Some top tips I’d recommend to anyone who decides to take the plunge: firstly, think about your skills. For example, are you great at a sport? If so, try a sponsored run or sponsored event in your chosen sporting activity, or giving sports lessons for a voluntary donation fee, or maybe even organising a fundraiser sports day in your local community.
Secondly, think about your available connections. Do you know anyone in your circle of friends, family, school, work, etc, and, additionally, any resources that could help you with your fundraising? In my case, this varied from friends sharing my ‘JustGiving’ page on Facebook, to my Mum’s workplace offering to host some of my fundraiser bake sales.
Thirdly, think about what makes people want to part ways with their cash. Is it a compelling personal story? Evidence of hard work? Something that they can purchase or receive in return for their well-earned cash? And finally: good luck!
Now, it’s time to skip forward a few months. Picture the scene… You’ve successfully raised your funds. You’ve (somehow) managed to pack everything into your travel bags. You’ve caught your flight/s on time. You’re well underway with your voluntary work. And you may just find yourself experiencing tough moments. And that’s OK.
Homesickness, culture shock, jetlag, tiredness, struggling with change to your regular climate and working conditions, illness and goodbyes, are all examples of circumstances you might struggle with whilst volunteering internationally. However, your fellow volunteers, your project leaders, your new community, friends and family are all there to support you, with some more often than likely, going through similar situations.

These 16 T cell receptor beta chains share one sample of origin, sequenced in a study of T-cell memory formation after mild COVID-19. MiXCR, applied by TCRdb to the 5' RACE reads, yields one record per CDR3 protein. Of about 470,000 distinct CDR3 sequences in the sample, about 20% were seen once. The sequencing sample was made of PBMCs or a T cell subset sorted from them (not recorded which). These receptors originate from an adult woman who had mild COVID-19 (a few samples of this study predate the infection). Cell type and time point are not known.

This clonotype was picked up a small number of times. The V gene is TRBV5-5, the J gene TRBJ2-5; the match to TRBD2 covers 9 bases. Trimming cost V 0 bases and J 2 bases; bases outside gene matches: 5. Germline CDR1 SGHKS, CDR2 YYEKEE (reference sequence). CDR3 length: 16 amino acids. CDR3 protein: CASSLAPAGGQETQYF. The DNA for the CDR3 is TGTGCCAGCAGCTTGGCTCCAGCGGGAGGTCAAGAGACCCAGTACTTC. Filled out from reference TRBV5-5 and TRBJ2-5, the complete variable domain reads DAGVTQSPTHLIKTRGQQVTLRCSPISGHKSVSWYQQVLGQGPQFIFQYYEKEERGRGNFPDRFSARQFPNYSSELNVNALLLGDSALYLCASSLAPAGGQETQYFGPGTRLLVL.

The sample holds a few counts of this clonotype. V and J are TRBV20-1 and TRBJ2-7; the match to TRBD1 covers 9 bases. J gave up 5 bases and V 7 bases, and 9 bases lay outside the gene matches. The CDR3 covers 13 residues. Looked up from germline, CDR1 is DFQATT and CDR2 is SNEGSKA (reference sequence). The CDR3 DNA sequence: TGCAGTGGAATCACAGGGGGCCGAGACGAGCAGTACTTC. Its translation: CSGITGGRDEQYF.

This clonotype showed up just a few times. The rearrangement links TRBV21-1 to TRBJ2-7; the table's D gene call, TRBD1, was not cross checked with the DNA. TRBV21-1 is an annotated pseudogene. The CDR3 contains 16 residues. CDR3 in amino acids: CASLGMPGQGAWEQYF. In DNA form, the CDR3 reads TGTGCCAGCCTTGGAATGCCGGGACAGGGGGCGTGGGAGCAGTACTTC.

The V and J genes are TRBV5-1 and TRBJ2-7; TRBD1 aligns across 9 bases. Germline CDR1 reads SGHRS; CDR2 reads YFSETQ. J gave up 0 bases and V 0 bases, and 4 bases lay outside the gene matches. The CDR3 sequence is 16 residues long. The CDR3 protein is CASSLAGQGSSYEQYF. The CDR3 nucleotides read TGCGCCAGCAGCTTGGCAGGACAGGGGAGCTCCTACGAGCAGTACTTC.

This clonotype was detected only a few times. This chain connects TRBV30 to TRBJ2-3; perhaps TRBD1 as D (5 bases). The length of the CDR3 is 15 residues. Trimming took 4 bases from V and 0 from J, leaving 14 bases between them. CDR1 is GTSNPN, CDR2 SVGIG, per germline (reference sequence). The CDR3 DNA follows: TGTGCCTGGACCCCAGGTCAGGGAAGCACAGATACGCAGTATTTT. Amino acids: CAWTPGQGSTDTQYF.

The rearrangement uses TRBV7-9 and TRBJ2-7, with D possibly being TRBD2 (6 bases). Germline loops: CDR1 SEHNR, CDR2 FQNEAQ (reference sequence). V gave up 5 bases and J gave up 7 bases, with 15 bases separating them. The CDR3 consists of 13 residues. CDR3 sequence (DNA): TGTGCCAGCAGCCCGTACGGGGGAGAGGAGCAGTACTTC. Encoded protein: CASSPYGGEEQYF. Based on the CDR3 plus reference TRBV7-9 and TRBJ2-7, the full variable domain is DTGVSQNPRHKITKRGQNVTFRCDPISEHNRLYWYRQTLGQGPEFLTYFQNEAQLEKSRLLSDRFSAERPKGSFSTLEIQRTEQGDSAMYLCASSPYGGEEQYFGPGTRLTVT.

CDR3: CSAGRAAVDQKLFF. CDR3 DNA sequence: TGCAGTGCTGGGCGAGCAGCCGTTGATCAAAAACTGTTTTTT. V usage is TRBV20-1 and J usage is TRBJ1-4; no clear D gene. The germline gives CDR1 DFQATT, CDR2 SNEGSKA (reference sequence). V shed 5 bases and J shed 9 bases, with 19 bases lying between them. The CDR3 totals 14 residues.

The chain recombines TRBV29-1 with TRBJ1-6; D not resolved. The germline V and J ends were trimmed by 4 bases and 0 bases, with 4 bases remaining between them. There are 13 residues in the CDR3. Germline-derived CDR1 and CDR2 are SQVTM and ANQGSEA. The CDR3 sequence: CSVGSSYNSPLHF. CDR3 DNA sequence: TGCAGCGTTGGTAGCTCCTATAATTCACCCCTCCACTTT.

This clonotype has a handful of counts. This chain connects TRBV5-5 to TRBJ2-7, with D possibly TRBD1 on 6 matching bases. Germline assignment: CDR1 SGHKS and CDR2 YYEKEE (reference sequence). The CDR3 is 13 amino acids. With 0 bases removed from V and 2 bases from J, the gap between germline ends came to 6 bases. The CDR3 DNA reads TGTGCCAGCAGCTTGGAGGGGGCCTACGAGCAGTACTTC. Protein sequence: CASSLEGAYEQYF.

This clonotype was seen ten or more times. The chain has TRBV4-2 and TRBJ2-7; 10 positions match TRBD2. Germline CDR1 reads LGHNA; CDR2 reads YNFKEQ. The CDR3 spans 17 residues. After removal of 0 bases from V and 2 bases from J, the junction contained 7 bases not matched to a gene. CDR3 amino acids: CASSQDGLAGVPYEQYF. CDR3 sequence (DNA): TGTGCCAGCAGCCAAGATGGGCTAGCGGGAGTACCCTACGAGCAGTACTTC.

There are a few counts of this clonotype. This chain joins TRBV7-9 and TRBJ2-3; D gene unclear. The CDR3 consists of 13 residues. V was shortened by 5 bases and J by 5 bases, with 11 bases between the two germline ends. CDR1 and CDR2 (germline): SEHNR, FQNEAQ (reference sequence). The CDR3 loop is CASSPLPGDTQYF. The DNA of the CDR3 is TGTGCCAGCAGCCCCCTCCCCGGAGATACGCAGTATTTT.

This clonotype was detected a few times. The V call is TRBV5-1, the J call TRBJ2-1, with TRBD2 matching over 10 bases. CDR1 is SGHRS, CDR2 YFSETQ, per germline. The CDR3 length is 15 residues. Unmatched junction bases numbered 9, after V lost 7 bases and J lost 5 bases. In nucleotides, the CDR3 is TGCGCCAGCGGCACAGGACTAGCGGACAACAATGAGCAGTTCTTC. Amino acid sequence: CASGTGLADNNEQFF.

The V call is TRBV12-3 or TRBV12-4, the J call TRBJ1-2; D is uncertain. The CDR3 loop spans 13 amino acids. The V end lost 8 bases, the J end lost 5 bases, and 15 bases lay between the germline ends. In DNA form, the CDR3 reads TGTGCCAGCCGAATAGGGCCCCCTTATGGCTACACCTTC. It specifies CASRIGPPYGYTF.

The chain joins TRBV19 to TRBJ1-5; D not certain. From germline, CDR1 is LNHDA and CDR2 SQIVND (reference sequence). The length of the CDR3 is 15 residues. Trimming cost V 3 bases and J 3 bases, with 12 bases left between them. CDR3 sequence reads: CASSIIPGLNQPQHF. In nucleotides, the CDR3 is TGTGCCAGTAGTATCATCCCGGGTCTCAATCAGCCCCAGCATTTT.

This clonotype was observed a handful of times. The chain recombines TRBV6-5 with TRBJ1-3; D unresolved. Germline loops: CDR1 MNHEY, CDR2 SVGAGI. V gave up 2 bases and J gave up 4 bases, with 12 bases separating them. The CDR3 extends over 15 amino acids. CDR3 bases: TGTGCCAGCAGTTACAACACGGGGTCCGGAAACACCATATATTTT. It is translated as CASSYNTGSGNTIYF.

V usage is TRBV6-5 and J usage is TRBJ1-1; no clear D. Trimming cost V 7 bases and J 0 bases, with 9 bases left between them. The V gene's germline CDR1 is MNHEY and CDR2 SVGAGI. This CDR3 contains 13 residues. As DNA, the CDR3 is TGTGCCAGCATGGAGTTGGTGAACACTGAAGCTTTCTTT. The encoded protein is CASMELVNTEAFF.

“‘It is heart-breaking to see [our Fijian family] cry but it is remembering that the tears come from the most genuine, loving place” (Travel journal entry dated 22/02/2020)
Most importantly, you will be able to push through any of these issues and you will come out the other side a stronger and more resilient person. The positive impact of the work you will be doing is an incredibly motivating and inspiring driving force, during times when carrying on feels tough.
So, stay focused on the incredible that work you’re doing, look after yourself and others, but don’t forget to push yourself whilst doing so! As, it’s when you step outside of your comfort zone that you can, and will, achieve incredible things.
Considering the current times during which we are living, I would be lying if I said, at present, it’s easy to get involved with future international voluntary work. It’s now slightly more complicated, but it’s not a Herculean task.